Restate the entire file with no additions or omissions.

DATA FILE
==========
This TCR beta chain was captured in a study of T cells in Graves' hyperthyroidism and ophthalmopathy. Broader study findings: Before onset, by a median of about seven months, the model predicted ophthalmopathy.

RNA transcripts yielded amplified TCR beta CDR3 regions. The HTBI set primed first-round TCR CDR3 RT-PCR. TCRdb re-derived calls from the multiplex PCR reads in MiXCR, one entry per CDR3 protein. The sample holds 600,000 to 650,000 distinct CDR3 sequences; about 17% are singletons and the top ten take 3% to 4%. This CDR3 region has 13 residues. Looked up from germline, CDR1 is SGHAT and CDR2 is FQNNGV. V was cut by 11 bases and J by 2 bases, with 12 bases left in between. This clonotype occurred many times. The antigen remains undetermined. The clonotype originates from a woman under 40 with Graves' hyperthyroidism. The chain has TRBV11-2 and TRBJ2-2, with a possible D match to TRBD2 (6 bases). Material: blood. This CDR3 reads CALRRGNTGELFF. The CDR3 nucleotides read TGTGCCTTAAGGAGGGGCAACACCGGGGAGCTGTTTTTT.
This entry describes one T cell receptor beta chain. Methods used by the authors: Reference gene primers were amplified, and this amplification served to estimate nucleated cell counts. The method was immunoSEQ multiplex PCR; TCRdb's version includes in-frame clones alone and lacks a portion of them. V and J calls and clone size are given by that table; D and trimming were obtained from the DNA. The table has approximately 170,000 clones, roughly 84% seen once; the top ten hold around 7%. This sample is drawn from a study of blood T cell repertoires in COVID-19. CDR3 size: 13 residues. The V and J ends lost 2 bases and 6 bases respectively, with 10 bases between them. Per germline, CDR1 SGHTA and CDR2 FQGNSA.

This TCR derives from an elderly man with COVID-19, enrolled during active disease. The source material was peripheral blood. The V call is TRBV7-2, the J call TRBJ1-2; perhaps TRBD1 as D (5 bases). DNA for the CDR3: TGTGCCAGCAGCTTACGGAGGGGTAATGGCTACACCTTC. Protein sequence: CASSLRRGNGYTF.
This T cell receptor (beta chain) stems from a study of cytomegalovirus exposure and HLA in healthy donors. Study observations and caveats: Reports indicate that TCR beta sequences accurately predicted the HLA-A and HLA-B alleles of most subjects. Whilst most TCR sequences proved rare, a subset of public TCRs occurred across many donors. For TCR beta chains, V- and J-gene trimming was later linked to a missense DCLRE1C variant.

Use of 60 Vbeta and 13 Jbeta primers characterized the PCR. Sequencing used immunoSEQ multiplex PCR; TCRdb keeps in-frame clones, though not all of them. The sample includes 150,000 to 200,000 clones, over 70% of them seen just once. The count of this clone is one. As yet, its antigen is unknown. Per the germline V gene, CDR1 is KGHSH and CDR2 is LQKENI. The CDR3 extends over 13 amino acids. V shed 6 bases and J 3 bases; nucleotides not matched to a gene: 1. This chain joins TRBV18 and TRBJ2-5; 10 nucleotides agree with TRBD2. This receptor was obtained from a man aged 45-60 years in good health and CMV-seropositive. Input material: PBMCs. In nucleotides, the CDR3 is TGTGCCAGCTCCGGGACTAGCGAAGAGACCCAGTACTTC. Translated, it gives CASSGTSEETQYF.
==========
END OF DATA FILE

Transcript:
This TCR beta chain was captured in a study of T cells in Graves' hyperthyroidism and ophthalmopathy. Broader study findings: Before onset, by a median of about seven months, the model predicted ophthalmopathy.

RNA transcripts yielded amplified TCR beta CDR3 regions. The HTBI set primed first-round TCR CDR3 RT-PCR. TCRdb re-derived calls from the multiplex PCR reads in MiXCR, one entry per CDR3 protein. The sample holds 600,000 to 650,000 distinct CDR3 sequences; about 17% are singletons and the top ten take 3% to 4%. This CDR3 region has 13 residues. Looked up from germline, CDR1 is SGHAT and CDR2 is FQNNGV. V was cut by 11 bases and J by 2 bases, with 12 bases left in between. This clonotype occurred many times. The antigen remains undetermined. The clonotype originates from a woman under 40 with Graves' hyperthyroidism. The chain has TRBV11-2 and TRBJ2-2, with a possible D match to TRBD2 (6 bases). Material: blood. This CDR3 reads CALRRGNTGELFF. The CDR3 nucleotides read TGTGCCTTAAGGAGGGGCAACACCGGGGAGCTGTTTTTT.
This entry describes one T cell receptor beta chain. Methods used by the authors: Reference gene primers were amplified, and this amplification served to estimate nucleated cell counts. The method was immunoSEQ multiplex PCR; TCRdb's version includes in-frame clones alone and lacks a portion of them. V and J calls and clone size are given by that table; D and trimming were obtained from the DNA. The table has approximately 170,000 clones, roughly 84% seen once; the top ten hold around 7%. This sample is drawn from a study of blood T cell repertoires in COVID-19. CDR3 size: 13 residues. The V and J ends lost 2 bases and 6 bases respectively, with 10 bases between them. Per germline, CDR1 SGHTA and CDR2 FQGNSA.

This TCR derives from an elderly man with COVID-19, enrolled during active disease. The source material was peripheral blood. The V call is TRBV7-2, the J call TRBJ1-2; perhaps TRBD1 as D (5 bases). DNA for the CDR3: TGTGCCAGCAGCTTACGGAGGGGTAATGGCTACACCTTC. Protein sequence: CASSLRRGNGYTF.
This T cell receptor (beta chain) stems from a study of cytomegalovirus exposure and HLA in healthy donors. Study observations and caveats: Reports indicate that TCR beta sequences accurately predicted the HLA-A and HLA-B alleles of most subjects. Whilst most TCR sequences proved rare, a subset of public TCRs occurred across many donors. For TCR beta chains, V- and J-gene trimming was later linked to a missense DCLRE1C variant.

Use of 60 Vbeta and 13 Jbeta primers characterized the PCR. Sequencing used immunoSEQ multiplex PCR; TCRdb keeps in-frame clones, though not all of them. The sample includes 150,000 to 200,000 clones, over 70% of them seen just once. The count of this clone is one. As yet, its antigen is unknown. Per the germline V gene, CDR1 is KGHSH and CDR2 is LQKENI. The CDR3 extends over 13 amino acids. V shed 6 bases and J 3 bases; nucleotides not matched to a gene: 1. This chain joins TRBV18 and TRBJ2-5; 10 nucleotides agree with TRBD2. This receptor was obtained from a man aged 45-60 years in good health and CMV-seropositive. Input material: PBMCs. In nucleotides, the CDR3 is TGTGCCAGCTCCGGGACTAGCGAAGAGACCCAGTACTTC. Translated, it gives CASSGTSEETQYF.